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coffeesp00ns  ·  292 days ago  ·  link  ·    ·  parent  ·  post: What Do We Do With The Art of Monstrous Men?

It's funny you bring up Amadeus for a couple of reasons.

1.) It's so grossly inaccurate to the realities of Mozart, Constanze, and Salieri's situation that it's laughable. Mozart sent his kids to Salieri for music lessons because of the level of respect he had for him, and the biggest reason Mozart had so much monetary trouble was he was trying to be an independent contractor in a world of patronage, and he was trying to do it about 10 years too early. He was ahead of his time, in that sense. Beethoven did the same thing later and managed success because the political situation had changed, and people like Mozart had broken down some barriers.

Also it's interesting to note that we probably wouldn't know much of Mozart's music if it wasn't for the efforts of his wife after his death.

2.) As a classical musician, you end up having to face this question of "how do we deal with the art of monsters?" on the daily, whether because of the way life was at the time (in terms of J.S. Bach's likely opinions of jewish people, being a staunch Lutheran), or because they were active in early Nazism and active antisemitism (Richard Wagner and Richard Strauss). Some people like Wagner were just awful people, even in the context of their own time.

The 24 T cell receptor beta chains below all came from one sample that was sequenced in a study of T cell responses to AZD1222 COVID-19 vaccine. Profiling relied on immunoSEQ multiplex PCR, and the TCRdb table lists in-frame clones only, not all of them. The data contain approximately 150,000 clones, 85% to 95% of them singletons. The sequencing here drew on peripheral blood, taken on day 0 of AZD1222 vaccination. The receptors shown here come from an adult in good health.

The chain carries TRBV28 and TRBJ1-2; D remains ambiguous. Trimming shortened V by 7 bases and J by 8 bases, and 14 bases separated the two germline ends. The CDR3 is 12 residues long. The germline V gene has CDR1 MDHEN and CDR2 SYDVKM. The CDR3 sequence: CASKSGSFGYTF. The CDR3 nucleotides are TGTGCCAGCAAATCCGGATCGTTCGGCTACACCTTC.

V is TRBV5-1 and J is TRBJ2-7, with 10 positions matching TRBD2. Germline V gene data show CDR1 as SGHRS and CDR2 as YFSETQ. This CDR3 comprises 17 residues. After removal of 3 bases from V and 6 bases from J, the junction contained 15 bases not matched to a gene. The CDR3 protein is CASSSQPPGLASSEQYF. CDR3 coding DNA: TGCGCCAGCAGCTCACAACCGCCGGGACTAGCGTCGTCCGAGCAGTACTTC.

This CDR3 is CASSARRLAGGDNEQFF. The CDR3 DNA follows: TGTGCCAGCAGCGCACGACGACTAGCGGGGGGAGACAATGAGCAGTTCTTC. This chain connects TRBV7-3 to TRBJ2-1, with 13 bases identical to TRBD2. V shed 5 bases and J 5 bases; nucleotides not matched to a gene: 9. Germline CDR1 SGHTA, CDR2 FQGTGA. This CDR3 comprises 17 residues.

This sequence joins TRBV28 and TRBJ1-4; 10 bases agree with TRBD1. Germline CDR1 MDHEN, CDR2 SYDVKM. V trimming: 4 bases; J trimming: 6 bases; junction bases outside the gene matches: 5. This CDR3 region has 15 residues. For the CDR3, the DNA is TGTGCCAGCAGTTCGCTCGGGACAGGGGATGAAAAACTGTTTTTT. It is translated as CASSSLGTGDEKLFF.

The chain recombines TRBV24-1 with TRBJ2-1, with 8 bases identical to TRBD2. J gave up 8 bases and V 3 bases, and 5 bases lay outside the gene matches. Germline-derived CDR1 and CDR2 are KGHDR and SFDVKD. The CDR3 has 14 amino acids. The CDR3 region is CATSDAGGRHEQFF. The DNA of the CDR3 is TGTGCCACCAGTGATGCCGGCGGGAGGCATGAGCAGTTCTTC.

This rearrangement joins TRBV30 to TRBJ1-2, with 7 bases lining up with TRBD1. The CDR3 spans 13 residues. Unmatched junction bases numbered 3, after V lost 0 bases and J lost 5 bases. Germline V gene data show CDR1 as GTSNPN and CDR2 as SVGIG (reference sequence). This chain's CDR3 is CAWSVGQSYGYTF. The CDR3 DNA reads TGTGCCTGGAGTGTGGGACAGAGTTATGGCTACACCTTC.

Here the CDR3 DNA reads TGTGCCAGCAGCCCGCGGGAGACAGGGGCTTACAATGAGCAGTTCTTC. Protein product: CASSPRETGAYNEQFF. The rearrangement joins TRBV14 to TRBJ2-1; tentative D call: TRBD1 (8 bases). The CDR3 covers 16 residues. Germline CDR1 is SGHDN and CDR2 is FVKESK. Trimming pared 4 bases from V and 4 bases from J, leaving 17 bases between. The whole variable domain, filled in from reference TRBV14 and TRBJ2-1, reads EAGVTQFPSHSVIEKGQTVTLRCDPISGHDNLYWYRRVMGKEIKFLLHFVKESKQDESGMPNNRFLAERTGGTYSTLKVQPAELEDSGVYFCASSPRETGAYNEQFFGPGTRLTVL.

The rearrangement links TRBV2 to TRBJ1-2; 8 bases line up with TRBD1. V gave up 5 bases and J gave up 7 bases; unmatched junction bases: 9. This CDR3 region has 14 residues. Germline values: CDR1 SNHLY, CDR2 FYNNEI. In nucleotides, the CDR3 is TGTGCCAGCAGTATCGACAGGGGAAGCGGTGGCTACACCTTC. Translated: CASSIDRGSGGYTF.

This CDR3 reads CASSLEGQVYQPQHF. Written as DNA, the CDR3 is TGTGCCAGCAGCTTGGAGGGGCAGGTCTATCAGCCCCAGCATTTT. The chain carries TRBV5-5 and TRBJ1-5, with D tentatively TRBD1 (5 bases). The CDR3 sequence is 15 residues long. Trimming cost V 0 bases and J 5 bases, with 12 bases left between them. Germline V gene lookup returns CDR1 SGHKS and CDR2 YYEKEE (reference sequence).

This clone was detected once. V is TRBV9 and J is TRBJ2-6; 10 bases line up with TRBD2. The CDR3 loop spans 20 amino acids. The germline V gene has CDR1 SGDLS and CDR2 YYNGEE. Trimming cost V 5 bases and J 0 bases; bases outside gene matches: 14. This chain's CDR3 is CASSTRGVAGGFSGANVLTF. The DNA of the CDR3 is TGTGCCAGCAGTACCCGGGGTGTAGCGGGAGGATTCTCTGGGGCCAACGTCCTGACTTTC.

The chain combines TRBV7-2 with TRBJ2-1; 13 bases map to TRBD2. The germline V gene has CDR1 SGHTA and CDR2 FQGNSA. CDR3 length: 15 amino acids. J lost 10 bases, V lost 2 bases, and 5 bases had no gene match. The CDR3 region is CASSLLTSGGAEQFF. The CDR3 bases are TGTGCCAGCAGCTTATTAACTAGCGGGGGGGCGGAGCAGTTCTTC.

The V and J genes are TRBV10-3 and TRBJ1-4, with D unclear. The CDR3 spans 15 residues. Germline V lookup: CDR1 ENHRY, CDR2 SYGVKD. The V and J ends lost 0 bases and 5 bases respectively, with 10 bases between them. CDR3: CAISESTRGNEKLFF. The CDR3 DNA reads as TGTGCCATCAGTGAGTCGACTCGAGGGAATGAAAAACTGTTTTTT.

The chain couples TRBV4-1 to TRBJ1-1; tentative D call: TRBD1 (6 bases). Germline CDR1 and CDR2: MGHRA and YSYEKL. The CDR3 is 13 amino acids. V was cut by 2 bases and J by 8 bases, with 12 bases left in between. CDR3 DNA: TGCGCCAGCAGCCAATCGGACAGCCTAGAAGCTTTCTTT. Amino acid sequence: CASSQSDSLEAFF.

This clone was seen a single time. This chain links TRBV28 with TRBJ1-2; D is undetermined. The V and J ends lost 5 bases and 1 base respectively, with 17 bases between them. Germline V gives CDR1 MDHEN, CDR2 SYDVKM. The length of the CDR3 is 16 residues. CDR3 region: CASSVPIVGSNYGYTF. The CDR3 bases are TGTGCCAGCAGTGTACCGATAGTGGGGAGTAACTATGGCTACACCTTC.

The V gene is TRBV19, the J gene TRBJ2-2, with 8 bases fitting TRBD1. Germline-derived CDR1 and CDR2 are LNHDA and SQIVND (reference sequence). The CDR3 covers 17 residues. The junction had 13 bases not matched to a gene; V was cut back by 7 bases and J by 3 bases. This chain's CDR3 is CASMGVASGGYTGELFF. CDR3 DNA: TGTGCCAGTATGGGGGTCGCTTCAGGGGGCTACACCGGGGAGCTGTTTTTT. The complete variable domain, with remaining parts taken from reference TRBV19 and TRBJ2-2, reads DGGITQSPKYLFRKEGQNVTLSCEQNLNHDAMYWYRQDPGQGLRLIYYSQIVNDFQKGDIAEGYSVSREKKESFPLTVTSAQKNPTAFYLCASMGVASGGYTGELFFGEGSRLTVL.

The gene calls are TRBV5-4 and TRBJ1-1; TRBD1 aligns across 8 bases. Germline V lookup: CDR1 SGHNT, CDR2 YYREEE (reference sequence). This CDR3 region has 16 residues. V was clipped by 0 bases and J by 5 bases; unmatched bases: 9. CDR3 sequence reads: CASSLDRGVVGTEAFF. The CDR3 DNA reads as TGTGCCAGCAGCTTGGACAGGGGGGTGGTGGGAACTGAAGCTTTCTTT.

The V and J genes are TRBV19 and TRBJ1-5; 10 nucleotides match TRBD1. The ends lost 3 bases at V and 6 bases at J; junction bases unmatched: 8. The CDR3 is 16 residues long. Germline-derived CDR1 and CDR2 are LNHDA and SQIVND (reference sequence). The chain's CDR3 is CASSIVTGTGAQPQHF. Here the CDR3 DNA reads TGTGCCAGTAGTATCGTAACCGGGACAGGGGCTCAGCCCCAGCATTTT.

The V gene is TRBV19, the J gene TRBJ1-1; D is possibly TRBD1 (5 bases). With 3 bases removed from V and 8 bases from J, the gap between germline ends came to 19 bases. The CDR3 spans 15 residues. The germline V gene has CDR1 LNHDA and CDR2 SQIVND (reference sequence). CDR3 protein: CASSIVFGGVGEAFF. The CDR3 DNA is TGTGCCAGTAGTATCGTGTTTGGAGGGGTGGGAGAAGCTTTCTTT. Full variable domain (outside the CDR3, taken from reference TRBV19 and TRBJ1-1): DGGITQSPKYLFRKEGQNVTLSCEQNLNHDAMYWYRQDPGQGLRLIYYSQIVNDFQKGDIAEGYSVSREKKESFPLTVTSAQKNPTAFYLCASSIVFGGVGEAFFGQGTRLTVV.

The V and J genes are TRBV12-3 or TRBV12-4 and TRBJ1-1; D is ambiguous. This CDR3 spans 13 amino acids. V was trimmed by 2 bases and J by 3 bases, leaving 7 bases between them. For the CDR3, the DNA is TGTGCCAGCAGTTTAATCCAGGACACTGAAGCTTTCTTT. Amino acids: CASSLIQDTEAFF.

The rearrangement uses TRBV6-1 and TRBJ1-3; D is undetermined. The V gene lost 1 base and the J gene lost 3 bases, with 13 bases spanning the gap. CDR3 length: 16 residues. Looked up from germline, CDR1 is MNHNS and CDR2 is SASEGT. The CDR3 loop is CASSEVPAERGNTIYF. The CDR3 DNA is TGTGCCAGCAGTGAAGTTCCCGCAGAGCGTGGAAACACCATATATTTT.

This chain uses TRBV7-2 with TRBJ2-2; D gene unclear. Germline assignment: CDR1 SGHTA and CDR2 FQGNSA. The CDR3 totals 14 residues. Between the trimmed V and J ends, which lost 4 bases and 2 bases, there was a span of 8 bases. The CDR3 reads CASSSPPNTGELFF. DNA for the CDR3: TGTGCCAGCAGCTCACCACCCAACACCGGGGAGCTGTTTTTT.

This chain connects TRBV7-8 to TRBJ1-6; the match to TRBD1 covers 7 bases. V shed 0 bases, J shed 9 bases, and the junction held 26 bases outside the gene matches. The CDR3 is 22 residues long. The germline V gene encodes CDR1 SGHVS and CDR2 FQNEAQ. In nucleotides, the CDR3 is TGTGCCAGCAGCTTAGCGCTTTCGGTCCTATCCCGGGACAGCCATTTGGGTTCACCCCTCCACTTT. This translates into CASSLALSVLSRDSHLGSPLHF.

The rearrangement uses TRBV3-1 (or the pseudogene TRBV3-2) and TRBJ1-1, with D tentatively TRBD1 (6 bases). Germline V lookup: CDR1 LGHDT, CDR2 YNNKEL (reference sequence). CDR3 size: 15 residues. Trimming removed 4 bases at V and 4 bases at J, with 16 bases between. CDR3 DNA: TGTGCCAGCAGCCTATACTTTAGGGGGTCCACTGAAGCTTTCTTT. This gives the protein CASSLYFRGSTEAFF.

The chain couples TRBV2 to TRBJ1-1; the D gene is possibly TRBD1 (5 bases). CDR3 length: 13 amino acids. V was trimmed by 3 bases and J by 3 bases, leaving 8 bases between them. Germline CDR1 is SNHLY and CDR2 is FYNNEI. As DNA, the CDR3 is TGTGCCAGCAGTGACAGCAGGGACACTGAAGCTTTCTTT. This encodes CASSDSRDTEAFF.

But they created beautiful art. So what do we do? For the most part, we play it anyways and do our best to forget the ugly parts of the composers, and we're luck enough to be able to do so because most of the time they weren't writing about their ugly parts. We watch and listen to the Ring Cycle, and enjoy it, and do our best not to think about the fact that Wagner was writing it as a way to push forward and encourage germanic supremacy, and to counter ideas of Classical (Greek and roman mythology) superiority, and to create a "pure" german opera without the antiquated Italian trappings and traditions.

I don't know how to, or if it is possible to bring that mindset to the current situation. For one thing, western classical musicians have the luxury of chronological distance, and we don't have that here.